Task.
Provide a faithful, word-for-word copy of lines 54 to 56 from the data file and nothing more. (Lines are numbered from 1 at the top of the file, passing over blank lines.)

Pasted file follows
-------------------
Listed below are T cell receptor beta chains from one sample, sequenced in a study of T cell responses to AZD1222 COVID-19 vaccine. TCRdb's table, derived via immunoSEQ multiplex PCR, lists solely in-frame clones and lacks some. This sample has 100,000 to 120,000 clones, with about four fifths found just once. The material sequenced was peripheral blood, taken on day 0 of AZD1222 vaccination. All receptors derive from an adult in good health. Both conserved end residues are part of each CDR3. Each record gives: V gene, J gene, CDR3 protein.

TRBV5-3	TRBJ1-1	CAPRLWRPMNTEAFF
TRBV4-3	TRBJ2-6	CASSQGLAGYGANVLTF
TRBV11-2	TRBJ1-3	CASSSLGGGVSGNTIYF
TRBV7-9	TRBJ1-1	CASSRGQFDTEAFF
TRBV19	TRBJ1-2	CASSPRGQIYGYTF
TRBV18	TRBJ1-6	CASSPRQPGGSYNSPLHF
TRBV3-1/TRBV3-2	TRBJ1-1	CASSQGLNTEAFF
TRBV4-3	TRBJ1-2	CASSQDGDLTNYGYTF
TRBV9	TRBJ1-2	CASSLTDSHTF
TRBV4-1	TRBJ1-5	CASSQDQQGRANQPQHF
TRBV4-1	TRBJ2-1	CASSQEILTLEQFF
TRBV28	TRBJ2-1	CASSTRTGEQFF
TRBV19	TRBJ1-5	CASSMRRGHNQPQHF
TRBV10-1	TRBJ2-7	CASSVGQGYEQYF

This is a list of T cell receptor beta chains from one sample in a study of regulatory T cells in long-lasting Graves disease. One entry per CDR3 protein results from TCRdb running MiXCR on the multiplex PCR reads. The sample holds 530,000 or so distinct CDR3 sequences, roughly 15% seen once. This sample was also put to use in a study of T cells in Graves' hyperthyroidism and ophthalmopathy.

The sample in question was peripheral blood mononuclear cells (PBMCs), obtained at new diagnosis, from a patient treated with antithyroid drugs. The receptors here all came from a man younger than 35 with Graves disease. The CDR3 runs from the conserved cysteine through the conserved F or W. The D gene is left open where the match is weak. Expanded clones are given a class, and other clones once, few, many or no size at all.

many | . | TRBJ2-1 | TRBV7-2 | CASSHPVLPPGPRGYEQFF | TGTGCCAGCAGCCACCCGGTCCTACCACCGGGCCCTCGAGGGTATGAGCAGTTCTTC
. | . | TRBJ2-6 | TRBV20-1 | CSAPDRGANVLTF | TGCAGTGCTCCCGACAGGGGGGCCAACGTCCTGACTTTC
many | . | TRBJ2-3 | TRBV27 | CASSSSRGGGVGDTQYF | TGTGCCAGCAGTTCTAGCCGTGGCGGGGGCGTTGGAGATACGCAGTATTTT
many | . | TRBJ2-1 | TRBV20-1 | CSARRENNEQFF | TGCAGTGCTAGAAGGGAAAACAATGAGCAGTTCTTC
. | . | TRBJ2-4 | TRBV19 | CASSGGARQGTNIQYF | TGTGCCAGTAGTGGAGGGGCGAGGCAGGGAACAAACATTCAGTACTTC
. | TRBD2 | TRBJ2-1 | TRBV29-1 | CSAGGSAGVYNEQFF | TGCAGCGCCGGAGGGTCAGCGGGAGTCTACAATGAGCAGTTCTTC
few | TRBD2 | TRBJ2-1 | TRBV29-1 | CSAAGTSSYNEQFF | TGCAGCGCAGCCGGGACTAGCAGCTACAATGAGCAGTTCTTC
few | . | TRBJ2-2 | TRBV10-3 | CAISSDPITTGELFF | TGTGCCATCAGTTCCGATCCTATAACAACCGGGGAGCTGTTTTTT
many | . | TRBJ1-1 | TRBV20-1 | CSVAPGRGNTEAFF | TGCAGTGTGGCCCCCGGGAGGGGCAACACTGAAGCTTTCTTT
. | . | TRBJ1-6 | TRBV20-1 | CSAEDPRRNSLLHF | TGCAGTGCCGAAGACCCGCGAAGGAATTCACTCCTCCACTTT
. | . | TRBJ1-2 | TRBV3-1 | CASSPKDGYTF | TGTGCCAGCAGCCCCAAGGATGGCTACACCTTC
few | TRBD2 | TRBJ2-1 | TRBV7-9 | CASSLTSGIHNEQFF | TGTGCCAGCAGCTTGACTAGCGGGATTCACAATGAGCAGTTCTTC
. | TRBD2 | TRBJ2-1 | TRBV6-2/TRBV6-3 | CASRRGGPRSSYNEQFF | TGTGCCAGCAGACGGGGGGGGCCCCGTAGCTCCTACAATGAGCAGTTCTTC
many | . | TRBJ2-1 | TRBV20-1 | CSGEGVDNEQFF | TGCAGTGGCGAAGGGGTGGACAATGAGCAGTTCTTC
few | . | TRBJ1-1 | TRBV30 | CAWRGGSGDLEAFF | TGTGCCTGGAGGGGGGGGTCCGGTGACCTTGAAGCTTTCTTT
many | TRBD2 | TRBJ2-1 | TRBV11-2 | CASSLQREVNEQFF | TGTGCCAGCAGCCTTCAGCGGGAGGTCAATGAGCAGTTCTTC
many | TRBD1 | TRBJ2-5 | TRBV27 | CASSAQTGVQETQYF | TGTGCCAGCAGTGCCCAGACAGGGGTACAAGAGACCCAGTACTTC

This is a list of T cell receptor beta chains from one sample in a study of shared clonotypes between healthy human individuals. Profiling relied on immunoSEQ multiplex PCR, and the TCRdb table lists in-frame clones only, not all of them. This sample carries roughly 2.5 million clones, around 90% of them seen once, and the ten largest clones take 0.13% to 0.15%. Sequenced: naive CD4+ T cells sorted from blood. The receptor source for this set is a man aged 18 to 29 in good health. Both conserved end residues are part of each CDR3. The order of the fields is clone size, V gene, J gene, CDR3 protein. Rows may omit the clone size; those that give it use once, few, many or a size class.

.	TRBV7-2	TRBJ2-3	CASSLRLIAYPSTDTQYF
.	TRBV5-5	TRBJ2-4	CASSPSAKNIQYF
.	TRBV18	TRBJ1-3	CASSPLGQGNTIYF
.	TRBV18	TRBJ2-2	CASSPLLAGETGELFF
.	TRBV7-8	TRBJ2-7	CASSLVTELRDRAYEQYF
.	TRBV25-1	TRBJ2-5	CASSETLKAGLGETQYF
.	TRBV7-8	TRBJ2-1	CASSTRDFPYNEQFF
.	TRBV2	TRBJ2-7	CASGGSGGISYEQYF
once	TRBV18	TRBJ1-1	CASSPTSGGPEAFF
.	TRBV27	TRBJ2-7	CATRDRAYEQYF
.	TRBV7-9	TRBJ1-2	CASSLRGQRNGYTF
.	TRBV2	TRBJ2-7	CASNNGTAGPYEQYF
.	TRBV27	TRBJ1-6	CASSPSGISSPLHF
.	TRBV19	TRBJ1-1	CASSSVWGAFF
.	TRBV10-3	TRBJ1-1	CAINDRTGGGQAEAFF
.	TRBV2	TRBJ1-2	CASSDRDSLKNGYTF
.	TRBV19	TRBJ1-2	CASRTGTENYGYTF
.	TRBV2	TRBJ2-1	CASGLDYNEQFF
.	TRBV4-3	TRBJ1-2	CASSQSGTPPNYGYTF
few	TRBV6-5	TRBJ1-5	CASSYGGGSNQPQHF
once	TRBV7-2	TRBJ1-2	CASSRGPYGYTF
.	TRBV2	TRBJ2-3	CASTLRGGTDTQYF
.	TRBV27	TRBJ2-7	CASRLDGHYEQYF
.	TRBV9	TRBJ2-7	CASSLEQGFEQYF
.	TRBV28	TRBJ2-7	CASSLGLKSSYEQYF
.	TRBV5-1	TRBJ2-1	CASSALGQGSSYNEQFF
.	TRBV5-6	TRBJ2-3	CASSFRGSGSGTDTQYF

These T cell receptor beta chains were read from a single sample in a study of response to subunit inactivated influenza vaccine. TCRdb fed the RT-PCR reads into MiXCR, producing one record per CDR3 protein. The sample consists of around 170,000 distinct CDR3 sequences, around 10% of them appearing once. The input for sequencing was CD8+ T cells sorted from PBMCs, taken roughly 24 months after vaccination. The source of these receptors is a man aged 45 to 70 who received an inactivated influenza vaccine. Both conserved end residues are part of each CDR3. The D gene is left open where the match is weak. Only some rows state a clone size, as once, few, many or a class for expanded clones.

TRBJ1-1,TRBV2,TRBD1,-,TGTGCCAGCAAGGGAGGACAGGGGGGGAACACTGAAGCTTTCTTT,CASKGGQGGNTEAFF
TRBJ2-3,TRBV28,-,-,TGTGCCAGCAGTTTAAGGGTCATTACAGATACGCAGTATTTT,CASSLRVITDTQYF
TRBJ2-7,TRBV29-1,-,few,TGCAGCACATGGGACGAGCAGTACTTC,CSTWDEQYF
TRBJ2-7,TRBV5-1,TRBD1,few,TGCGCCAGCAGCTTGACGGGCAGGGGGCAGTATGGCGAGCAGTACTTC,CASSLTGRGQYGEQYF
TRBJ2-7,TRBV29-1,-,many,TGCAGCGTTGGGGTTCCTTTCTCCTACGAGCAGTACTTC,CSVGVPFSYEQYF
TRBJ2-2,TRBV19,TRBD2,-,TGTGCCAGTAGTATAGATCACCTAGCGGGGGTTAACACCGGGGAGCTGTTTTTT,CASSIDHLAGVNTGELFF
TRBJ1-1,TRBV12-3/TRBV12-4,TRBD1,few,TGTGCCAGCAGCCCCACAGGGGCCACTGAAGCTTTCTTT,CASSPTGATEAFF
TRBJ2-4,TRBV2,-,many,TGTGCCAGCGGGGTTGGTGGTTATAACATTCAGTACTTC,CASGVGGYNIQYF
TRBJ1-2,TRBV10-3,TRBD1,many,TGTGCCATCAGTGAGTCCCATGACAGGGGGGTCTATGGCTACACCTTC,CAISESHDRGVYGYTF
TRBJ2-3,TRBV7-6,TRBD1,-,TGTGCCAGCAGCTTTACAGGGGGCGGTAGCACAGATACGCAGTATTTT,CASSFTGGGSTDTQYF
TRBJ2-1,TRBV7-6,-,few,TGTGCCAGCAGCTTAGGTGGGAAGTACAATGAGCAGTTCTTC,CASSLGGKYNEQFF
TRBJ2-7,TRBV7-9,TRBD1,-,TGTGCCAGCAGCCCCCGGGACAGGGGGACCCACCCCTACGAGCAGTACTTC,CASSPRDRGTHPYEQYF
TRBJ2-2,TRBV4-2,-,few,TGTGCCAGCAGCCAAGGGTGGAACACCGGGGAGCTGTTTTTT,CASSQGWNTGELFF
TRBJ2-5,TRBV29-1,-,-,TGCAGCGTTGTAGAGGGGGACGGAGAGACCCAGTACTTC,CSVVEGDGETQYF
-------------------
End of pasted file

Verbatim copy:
.	TRBV4-3	TRBJ1-2	CASSQSGTPPNYGYTF
few	TRBV6-5	TRBJ1-5	CASSYGGGSNQPQHF
once	TRBV7-2	TRBJ1-2	CASSRGPYGYTF